The long-awaited impact study of Compartamos, led by Manuela Angelucci of the University of Michigan and Dean Karlan and Johnathan Zinman of IPA, has finally been published. The research team used a randomized trial to test the impact of loans offered at 110% APR by Compartamos, the largest microlender in Mexico. After three years of data collection on a variety of factors, the results were generally positive with no evidence that the loans caused harm or significant negative effects. Researchers found that loan recipients grew their business revenues and expenses, were happier, more trusting, had greater household decision power, and were better able to manage liquidity and risk. However, there was little evidence that loans had an impact on building wealth like household income, business profits, or consumption.
One of the more interesting conclusions from the paper is as follows:
In all, our study adds to the mounting evidence that microcredit is generally beneficial on average, but not necessarily transformative in the ways often advertised by practitioners, policymakers, and donors. The most consistent impacts come out in the more subjective, qualitative wellbeing outcomes, rather than the more traditional economic outcomes such as income and consumption. We also provide new evidence on various distributional impacts suggesting that expanded credit access has multifaceted, complex, and heterogeneous effects on businesses and households. Better understanding of these distributional impacts may hold a key for making progress on the modeling, application, and evaluation of credit market innovations and interventions.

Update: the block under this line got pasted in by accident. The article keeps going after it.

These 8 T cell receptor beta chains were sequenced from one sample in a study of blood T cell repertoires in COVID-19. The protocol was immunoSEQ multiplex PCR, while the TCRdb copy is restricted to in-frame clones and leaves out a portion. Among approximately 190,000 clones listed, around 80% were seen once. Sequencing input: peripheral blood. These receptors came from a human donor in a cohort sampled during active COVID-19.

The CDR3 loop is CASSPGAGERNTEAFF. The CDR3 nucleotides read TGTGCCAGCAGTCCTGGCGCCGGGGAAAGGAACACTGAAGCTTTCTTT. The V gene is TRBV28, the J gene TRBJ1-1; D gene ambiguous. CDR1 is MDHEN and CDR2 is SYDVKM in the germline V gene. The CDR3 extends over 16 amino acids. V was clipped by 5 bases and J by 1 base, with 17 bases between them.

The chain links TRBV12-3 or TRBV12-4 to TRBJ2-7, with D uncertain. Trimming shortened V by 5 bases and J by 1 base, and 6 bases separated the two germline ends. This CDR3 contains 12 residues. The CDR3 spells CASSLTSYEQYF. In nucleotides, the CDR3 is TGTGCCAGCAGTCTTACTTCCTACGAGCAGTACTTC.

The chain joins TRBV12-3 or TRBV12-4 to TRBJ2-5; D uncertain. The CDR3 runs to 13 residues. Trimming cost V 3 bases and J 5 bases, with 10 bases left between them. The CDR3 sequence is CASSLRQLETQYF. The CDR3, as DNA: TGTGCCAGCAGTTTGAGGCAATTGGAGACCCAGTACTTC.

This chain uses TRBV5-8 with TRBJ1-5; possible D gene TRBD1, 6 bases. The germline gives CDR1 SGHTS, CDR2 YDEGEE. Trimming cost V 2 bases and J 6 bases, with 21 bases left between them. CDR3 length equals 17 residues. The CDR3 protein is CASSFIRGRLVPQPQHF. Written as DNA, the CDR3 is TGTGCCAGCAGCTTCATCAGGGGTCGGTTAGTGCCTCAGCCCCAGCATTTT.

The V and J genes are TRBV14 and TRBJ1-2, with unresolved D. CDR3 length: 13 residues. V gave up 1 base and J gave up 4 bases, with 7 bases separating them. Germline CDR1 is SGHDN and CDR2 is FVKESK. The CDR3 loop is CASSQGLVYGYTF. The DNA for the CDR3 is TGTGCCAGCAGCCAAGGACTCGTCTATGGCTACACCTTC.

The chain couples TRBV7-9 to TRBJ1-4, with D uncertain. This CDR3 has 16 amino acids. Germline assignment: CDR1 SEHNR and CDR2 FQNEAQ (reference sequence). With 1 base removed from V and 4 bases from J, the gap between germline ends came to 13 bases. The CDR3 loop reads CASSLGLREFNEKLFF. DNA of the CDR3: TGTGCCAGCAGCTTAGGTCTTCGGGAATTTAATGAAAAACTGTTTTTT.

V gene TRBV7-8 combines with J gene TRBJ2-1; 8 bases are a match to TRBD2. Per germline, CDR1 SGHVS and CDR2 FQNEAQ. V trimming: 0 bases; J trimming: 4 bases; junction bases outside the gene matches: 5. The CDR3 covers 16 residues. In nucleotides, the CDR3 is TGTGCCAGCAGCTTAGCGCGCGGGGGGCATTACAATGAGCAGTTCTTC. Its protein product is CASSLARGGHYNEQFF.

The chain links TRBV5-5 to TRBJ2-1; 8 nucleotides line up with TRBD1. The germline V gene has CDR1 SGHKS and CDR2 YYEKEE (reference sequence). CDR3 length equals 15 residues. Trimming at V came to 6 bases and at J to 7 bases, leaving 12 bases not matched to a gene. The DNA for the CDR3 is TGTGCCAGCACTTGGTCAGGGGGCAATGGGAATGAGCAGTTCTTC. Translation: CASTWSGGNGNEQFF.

While this study looked at the household impact of borrowing, the IPA team has also published the results of complementary research on long-run price elasticities of demand for credit in Mexico. In this study, some randomly assigned branches lowered the interest rate of loans offered. Consistent with other studies, this increased demand. These additional borrowers covered the profit impact of the lower interest rates. In other words, Compartamos was able to lower interest rates while maintaining the same total profitability. There was no evidence of crowd-out and competitors did not respond by reducing rates. One of the key take-aways is authors’ note that Compartamos has a range of price options that enables it to still maximize profits, allowing for greater flexibility in fulfilling the “social” side of its social enterprise mission, with lower prices being a simple option to expand credit access.
Both papers provide support for a more nuanced understanding of how microcredit actually “works” for poor households. To this end, Angelucci et al. make recommendations for further areas of research such as how the typical borrower’s profile and experience with credit determines “success,” how lenders can incent individuals to borrow, the effectiveness of financial literacy, and why credit elasticities grow over time.